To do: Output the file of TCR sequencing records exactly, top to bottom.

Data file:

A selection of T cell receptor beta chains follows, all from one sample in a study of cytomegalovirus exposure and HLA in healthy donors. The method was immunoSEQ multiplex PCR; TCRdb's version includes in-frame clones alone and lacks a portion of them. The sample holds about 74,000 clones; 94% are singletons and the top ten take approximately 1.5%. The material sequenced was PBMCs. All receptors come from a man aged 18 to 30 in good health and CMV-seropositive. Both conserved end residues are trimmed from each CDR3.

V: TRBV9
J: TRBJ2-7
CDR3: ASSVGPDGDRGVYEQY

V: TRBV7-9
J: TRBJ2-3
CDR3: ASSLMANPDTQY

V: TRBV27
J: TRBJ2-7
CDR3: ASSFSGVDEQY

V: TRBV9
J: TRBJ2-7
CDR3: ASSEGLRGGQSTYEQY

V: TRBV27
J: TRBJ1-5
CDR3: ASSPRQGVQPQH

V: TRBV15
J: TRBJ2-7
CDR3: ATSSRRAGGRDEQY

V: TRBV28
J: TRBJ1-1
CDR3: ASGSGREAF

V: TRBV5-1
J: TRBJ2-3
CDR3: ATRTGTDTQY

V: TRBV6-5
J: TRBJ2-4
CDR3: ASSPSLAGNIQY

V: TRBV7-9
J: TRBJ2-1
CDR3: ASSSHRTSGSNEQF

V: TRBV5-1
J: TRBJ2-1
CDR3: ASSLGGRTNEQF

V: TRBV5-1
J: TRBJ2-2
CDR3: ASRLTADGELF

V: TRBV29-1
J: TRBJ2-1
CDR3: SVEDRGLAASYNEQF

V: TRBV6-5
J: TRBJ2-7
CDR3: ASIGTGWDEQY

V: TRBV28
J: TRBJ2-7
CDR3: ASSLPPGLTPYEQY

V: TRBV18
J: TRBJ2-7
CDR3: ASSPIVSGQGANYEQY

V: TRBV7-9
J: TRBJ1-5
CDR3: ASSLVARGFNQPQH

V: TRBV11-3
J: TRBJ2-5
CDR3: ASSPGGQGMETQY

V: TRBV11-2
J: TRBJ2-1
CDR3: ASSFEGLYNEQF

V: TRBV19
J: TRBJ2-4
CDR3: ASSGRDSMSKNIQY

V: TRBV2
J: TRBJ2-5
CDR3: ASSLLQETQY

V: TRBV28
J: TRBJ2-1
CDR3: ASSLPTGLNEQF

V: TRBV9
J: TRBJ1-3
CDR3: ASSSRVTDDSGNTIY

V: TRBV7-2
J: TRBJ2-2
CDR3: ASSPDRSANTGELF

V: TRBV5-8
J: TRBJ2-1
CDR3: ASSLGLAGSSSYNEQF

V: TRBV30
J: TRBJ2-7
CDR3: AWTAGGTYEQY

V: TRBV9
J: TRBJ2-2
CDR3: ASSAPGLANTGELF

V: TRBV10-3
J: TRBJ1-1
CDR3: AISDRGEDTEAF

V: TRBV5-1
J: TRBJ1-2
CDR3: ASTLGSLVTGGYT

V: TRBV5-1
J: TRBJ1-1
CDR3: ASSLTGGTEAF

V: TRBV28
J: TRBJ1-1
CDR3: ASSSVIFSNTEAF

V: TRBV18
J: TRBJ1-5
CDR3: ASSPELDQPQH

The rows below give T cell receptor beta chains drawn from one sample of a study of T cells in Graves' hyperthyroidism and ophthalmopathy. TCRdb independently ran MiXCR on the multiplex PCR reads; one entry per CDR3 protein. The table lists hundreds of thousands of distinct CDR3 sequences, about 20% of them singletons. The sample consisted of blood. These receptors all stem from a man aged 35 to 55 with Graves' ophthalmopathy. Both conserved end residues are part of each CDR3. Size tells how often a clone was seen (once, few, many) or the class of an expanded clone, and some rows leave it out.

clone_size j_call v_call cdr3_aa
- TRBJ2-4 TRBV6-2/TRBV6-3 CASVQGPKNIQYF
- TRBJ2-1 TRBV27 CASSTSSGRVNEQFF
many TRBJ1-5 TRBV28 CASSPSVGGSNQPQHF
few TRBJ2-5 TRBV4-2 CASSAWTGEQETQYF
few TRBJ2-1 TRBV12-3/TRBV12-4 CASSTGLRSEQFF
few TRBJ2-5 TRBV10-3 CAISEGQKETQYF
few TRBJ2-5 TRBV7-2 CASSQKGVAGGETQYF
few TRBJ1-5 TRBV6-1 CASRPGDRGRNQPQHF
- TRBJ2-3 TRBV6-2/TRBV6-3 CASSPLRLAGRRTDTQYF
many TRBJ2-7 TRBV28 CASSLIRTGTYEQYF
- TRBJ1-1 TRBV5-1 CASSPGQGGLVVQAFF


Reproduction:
A selection of T cell receptor beta chains follows, all from one sample in a study of cytomegalovirus exposure and HLA in healthy donors. The method was immunoSEQ multiplex PCR; TCRdb's version includes in-frame clones alone and lacks a portion of them. The sample holds about 74,000 clones; 94% are singletons and the top ten take approximately 1.5%. The material sequenced was PBMCs. All receptors come from a man aged 18 to 30 in good health and CMV-seropositive. Both conserved end residues are trimmed from each CDR3.

V: TRBV9
J: TRBJ2-7
CDR3: ASSVGPDGDRGVYEQY

V: TRBV7-9
J: TRBJ2-3
CDR3: ASSLMANPDTQY

V: TRBV27
J: TRBJ2-7
CDR3: ASSFSGVDEQY

V: TRBV9
J: TRBJ2-7
CDR3: ASSEGLRGGQSTYEQY

V: TRBV27
J: TRBJ1-5
CDR3: ASSPRQGVQPQH

V: TRBV15
J: TRBJ2-7
CDR3: ATSSRRAGGRDEQY

V: TRBV28
J: TRBJ1-1
CDR3: ASGSGREAF

V: TRBV5-1
J: TRBJ2-3
CDR3: ATRTGTDTQY

V: TRBV6-5
J: TRBJ2-4
CDR3: ASSPSLAGNIQY

V: TRBV7-9
J: TRBJ2-1
CDR3: ASSSHRTSGSNEQF

V: TRBV5-1
J: TRBJ2-1
CDR3: ASSLGGRTNEQF

V: TRBV5-1
J: TRBJ2-2
CDR3: ASRLTADGELF

V: TRBV29-1
J: TRBJ2-1
CDR3: SVEDRGLAASYNEQF

V: TRBV6-5
J: TRBJ2-7
CDR3: ASIGTGWDEQY

V: TRBV28
J: TRBJ2-7
CDR3: ASSLPPGLTPYEQY

V: TRBV18
J: TRBJ2-7
CDR3: ASSPIVSGQGANYEQY

V: TRBV7-9
J: TRBJ1-5
CDR3: ASSLVARGFNQPQH

V: TRBV11-3
J: TRBJ2-5
CDR3: ASSPGGQGMETQY

V: TRBV11-2
J: TRBJ2-1
CDR3: ASSFEGLYNEQF

V: TRBV19
J: TRBJ2-4
CDR3: ASSGRDSMSKNIQY

V: TRBV2
J: TRBJ2-5
CDR3: ASSLLQETQY

V: TRBV28
J: TRBJ2-1
CDR3: ASSLPTGLNEQF

V: TRBV9
J: TRBJ1-3
CDR3: ASSSRVTDDSGNTIY

V: TRBV7-2
J: TRBJ2-2
CDR3: ASSPDRSANTGELF

V: TRBV5-8
J: TRBJ2-1
CDR3: ASSLGLAGSSSYNEQF

V: TRBV30
J: TRBJ2-7
CDR3: AWTAGGTYEQY

V: TRBV9
J: TRBJ2-2
CDR3: ASSAPGLANTGELF

V: TRBV10-3
J: TRBJ1-1
CDR3: AISDRGEDTEAF

V: TRBV5-1
J: TRBJ1-2
CDR3: ASTLGSLVTGGYT

V: TRBV5-1
J: TRBJ1-1
CDR3: ASSLTGGTEAF

V: TRBV28
J: TRBJ1-1
CDR3: ASSSVIFSNTEAF

V: TRBV18
J: TRBJ1-5
CDR3: ASSPELDQPQH

The rows below give T cell receptor beta chains drawn from one sample of a study of T cells in Graves' hyperthyroidism and ophthalmopathy. TCRdb independently ran MiXCR on the multiplex PCR reads; one entry per CDR3 protein. The table lists hundreds of thousands of distinct CDR3 sequences, about 20% of them singletons. The sample consisted of blood. These receptors all stem from a man aged 35 to 55 with Graves' ophthalmopathy. Both conserved end residues are part of each CDR3. Size tells how often a clone was seen (once, few, many) or the class of an expanded clone, and some rows leave it out.

clone_size j_call v_call cdr3_aa
- TRBJ2-4 TRBV6-2/TRBV6-3 CASVQGPKNIQYF
- TRBJ2-1 TRBV27 CASSTSSGRVNEQFF
many TRBJ1-5 TRBV28 CASSPSVGGSNQPQHF
few TRBJ2-5 TRBV4-2 CASSAWTGEQETQYF
few TRBJ2-1 TRBV12-3/TRBV12-4 CASSTGLRSEQFF
few TRBJ2-5 TRBV10-3 CAISEGQKETQYF
few TRBJ2-5 TRBV7-2 CASSQKGVAGGETQYF
few TRBJ1-5 TRBV6-1 CASRPGDRGRNQPQHF
- TRBJ2-3 TRBV6-2/TRBV6-3 CASSPLRLAGRRTDTQYF
many TRBJ2-7 TRBV28 CASSLIRTGTYEQYF
- TRBJ1-1 TRBV5-1 CASSPGQGGLVVQAFF